Charles Clover’s book, The End of the Line, is a heartbreaking story about the seafood industry’s War on Fish. The poor fish don’t have much of a chance anymore, because there’s nowhere to hide from the latest technology. The eventual outcome of this systematic massacre is already obvious — both sides are going to lose. When the nets finally come up empty, the unemployed fishers will shape-shift into burger flippers, security guards, and homeless panhandlers. But until that final day, they’ll keep expanding the fleet, and fishing like there’s no tomorrow.
Back in the good old days of the Stone Age, there were vast numbers of fish, and a few scattered clans of low-tech subsistence fishers. Most people in prehistoric Europe lived near the water, because that’s where the food was. In the days before trawlers, the oyster population was astonishing. Many were the size of dinner plates, and some oyster reefs were so big that they hindered navigation. The Thames and Rhine rivers had huge salmon runs. There were massive sturgeons in the Rhine delta. It was an era of glorious abundance.
With the passage of centuries, tribal subsistence fishing eventually mutated into a business, and sustainability drifted away into the mists of the past. Commercial fishers had an entirely different mindset, one with vivid fantasies of wealth and power. Some refer to it as get-rich-quick fever, a painful incurable spiritual disease. Using the technology of the day, they caught as many fish as possible, and converted them into money. No matter how much they made, their burning hunger for treasure could never be satisfied.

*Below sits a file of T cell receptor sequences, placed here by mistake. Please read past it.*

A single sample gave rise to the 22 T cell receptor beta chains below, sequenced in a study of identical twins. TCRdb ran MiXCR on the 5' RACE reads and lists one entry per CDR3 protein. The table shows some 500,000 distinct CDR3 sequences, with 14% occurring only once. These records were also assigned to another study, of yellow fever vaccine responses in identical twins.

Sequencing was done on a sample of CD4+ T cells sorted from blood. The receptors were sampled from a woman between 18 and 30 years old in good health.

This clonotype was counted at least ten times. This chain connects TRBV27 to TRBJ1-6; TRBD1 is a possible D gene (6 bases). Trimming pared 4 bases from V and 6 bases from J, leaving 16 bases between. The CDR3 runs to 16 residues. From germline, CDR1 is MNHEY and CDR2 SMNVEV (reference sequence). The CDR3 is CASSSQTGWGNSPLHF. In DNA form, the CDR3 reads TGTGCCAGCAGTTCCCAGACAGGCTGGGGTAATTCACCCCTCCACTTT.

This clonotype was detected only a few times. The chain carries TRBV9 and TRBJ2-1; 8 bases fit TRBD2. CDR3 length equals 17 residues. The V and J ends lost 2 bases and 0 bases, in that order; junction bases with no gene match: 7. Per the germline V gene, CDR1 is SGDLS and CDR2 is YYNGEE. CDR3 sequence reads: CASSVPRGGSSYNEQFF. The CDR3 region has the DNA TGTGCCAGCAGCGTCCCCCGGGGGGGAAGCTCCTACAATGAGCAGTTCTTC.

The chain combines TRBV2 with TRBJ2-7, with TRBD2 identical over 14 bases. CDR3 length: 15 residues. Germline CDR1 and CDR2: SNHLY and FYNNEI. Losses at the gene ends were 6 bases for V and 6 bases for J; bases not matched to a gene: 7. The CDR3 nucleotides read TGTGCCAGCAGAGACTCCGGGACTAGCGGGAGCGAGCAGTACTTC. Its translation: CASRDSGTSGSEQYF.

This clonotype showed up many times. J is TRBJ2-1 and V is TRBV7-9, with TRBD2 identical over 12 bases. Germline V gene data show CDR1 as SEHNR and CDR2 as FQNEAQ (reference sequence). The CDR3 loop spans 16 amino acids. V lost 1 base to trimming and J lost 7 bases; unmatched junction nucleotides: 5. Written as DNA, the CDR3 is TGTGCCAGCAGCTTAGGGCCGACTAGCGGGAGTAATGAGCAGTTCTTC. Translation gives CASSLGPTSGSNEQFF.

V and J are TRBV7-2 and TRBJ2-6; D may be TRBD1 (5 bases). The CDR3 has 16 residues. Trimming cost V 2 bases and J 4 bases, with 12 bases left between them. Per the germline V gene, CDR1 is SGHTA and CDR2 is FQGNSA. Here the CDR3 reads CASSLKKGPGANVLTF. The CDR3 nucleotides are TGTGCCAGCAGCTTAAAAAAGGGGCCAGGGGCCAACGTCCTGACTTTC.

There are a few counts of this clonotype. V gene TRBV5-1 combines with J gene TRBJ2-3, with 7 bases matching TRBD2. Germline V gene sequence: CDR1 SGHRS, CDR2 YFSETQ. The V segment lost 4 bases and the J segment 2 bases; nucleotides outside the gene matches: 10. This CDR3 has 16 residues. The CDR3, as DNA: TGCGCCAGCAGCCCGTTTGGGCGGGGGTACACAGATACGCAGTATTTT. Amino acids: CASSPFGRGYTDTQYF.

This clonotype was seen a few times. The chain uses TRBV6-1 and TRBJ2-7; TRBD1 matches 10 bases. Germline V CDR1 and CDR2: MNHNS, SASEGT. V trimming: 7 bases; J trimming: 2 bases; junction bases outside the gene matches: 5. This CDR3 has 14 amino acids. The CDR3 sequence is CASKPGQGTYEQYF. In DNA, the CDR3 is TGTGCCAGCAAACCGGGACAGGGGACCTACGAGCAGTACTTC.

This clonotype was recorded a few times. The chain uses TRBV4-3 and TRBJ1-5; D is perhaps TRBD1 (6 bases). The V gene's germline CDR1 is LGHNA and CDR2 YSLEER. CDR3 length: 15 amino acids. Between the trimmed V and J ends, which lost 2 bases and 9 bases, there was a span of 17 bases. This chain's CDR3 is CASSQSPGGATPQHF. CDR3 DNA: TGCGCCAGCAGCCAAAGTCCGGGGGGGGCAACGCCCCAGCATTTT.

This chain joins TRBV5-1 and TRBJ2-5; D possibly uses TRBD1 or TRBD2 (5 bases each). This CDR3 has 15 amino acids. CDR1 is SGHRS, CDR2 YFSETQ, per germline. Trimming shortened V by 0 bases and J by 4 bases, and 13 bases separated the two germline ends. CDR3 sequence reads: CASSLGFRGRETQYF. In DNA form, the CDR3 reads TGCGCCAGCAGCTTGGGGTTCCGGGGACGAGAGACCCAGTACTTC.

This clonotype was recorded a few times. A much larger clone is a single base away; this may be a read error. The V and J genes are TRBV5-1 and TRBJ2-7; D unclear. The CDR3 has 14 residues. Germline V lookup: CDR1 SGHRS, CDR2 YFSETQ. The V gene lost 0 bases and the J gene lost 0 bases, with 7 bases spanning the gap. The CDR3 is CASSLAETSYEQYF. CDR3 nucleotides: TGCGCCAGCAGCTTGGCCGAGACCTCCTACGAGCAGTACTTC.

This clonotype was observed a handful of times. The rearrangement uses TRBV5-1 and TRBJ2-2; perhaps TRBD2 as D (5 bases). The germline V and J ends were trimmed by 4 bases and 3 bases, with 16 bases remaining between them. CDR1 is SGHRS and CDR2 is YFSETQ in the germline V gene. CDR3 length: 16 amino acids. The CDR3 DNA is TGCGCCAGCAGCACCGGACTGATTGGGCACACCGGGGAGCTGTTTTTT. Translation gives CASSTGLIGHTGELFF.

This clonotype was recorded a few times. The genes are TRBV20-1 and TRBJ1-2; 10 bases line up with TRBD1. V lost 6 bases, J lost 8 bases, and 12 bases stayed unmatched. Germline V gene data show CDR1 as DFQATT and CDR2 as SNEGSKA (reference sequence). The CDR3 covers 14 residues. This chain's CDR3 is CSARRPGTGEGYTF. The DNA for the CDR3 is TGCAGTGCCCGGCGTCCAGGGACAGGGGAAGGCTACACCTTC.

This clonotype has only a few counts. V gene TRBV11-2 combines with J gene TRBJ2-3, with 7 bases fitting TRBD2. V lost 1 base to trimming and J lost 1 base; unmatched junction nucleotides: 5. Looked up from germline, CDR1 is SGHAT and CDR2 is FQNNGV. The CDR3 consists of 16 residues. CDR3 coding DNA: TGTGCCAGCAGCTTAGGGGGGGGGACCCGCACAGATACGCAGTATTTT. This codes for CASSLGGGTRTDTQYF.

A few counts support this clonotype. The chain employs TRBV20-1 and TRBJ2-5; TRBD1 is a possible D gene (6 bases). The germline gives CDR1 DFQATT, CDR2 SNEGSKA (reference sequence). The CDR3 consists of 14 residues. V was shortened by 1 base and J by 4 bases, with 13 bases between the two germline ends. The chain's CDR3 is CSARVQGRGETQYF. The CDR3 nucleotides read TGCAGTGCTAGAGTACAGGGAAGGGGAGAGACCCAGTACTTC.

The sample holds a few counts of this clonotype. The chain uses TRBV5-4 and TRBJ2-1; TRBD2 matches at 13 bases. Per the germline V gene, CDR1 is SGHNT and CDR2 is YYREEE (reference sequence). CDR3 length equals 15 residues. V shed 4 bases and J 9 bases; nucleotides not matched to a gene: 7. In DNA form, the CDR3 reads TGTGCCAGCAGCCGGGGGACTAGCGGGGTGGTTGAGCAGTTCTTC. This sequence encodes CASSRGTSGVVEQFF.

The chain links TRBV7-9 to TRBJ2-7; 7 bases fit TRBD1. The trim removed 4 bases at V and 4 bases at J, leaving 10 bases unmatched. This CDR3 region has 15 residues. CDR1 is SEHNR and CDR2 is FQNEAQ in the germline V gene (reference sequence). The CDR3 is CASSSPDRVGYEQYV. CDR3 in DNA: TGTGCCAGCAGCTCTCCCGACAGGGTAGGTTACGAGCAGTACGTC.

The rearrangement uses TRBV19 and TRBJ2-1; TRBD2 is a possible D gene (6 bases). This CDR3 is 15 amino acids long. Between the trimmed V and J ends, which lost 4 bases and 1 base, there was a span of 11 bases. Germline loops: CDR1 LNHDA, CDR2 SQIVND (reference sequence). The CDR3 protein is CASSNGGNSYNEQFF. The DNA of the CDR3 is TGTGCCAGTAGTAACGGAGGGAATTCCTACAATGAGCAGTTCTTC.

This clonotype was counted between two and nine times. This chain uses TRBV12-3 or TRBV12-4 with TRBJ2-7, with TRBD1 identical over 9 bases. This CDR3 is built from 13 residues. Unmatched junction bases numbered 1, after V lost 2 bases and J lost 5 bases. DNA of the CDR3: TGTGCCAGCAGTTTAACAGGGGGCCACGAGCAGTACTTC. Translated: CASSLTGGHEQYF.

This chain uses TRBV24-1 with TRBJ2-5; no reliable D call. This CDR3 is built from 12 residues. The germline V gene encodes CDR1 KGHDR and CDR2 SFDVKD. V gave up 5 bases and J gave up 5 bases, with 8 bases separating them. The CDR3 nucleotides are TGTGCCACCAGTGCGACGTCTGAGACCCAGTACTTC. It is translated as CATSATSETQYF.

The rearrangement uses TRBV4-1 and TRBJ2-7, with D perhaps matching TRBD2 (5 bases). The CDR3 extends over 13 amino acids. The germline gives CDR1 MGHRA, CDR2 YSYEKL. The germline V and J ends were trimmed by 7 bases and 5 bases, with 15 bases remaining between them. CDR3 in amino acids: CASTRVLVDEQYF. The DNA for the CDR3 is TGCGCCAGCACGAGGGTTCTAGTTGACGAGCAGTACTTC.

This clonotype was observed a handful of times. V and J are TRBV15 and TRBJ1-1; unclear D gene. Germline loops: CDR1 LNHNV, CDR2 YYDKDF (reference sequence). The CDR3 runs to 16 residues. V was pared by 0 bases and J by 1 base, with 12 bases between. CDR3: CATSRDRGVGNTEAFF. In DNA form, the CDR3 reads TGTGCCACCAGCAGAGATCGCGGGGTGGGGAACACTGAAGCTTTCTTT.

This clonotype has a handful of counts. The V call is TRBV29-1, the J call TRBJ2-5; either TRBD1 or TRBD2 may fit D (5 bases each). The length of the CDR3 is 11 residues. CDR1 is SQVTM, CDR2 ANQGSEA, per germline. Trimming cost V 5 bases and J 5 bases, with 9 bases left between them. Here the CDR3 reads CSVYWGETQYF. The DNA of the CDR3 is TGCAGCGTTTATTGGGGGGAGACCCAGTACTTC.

Over time, new technology enabled fishers to increase their landings. By 1848, the “inexhaustible” halibut fishery on Georges Bank crashed, after a mere decade of overfishing. It was once common to catch halibut as big as a man, but these fish are rarely seen at markets today. The advent of steam-powered trawlers radically increased overfishing. Today there are $89 million floating fish factories, 480 feet long, that can catch and freeze 440 tons of fish per day, and store 7,700 tons in the hold. The Technology Fairy is a demon.
In 1500, there were 4,400,000 tons of cod off Newfoundland. By 2003, there were just 55,000 tons. Cod fishing was shut down in 1992, and 44,000 people lost their jobs. The cod have yet to show signs of recovery. The same is true for the North Sea mackerel, which collapsed in the 1970’s. Tuna, sharks, and swordfish are swimming briskly down the Dinosaur Trail.
Experts calculate that global fish production peaked in 1988, and may now be declining at a rate of 770,000 tons per year. Production statistics don’t include bycatch — the fish, sea mammals, birds, and turtles that are caught but tossed back, because they can’t be sold. Nobody keeps records on bycatch, but some believe that one-third of the global catch is dumped overboard, almost all of it dead or dying, usually because of ruptured swim bladders or drowning.
Clover complains that we can put a man on the moon, but no nation does a competent job of managing fisheries, with the possible exception of Iceland. Everybody can see that the industry is heading for disaster. There are already plenty of intelligent rules on the books, but effective enforcement is almost non-existent. Overfishing generates good income, fuels the economy, and hurts no one except for our children, the aquatic ecosystem, and poor people in foreign countries — none of whom can vote. The bottom line is that nobody will voluntarily back off, because the fish that you don’t catch will be caught by someone else.